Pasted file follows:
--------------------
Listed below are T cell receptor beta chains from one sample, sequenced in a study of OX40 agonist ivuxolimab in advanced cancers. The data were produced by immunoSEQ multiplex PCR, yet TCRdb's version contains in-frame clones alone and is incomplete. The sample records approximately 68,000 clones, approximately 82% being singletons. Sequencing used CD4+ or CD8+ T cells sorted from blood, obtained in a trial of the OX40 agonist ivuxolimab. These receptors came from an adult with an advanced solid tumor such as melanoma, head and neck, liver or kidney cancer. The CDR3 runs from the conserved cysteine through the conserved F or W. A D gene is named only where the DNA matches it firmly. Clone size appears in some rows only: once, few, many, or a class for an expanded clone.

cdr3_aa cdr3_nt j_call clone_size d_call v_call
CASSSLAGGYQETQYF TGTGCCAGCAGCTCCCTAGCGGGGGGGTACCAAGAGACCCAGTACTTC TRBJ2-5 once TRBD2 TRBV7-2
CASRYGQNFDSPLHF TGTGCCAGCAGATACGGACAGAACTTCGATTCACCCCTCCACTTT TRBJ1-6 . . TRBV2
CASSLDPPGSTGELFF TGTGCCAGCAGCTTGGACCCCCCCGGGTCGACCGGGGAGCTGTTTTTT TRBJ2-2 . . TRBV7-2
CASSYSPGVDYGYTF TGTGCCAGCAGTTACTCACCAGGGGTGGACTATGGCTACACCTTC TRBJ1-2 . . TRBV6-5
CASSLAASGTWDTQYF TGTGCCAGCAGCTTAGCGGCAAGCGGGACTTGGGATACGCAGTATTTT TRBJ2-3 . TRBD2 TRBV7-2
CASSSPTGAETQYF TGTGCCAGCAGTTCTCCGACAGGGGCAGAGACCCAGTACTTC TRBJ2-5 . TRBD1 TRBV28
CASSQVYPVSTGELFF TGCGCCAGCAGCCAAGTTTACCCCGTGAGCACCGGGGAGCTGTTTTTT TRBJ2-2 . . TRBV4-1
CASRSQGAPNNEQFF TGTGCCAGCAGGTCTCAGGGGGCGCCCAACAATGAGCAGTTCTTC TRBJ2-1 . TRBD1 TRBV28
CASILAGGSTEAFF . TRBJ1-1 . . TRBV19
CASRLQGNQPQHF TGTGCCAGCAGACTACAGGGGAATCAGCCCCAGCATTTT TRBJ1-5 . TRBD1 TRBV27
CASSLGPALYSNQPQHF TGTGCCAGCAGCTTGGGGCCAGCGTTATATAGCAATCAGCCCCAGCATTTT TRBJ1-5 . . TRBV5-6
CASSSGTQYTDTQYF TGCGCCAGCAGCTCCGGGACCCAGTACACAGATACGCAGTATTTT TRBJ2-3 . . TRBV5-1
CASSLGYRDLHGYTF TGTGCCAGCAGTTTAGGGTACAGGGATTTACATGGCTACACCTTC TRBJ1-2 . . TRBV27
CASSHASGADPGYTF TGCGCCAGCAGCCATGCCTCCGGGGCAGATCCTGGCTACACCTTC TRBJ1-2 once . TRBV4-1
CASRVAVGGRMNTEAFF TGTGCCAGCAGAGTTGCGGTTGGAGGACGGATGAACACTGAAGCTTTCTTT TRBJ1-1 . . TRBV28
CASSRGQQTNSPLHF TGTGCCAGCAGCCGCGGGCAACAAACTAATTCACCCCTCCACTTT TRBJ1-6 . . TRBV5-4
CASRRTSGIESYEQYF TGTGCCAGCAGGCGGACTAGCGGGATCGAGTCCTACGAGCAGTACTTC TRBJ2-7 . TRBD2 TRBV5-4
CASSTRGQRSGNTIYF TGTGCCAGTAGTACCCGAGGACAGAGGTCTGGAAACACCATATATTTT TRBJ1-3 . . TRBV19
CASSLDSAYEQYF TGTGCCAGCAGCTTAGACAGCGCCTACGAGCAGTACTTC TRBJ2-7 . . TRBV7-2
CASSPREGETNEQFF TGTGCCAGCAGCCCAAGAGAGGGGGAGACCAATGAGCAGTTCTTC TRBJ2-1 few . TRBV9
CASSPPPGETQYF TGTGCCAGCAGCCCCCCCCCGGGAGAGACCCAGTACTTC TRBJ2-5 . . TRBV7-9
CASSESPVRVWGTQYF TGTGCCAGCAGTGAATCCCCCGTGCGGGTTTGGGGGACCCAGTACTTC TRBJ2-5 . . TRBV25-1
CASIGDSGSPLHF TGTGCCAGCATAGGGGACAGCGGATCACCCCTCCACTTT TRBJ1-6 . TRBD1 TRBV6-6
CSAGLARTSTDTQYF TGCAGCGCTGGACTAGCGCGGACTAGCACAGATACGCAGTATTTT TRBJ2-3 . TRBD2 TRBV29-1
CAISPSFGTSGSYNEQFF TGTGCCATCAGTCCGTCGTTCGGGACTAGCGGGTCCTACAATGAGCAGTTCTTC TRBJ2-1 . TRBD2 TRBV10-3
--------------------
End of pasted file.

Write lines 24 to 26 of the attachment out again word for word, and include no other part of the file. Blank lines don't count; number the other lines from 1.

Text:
CASSESPVRVWGTQYF TGTGCCAGCAGTGAATCCCCCGTGCGGGTTTGGGGGACCCAGTACTTC TRBJ2-5 . . TRBV25-1
CASIGDSGSPLHF TGTGCCAGCATAGGGGACAGCGGATCACCCCTCCACTTT TRBJ1-6 . TRBD1 TRBV6-6
CSAGLARTSTDTQYF TGCAGCGCTGGACTAGCGCGGACTAGCACAGATACGCAGTATTTT TRBJ2-3 . TRBD2 TRBV29-1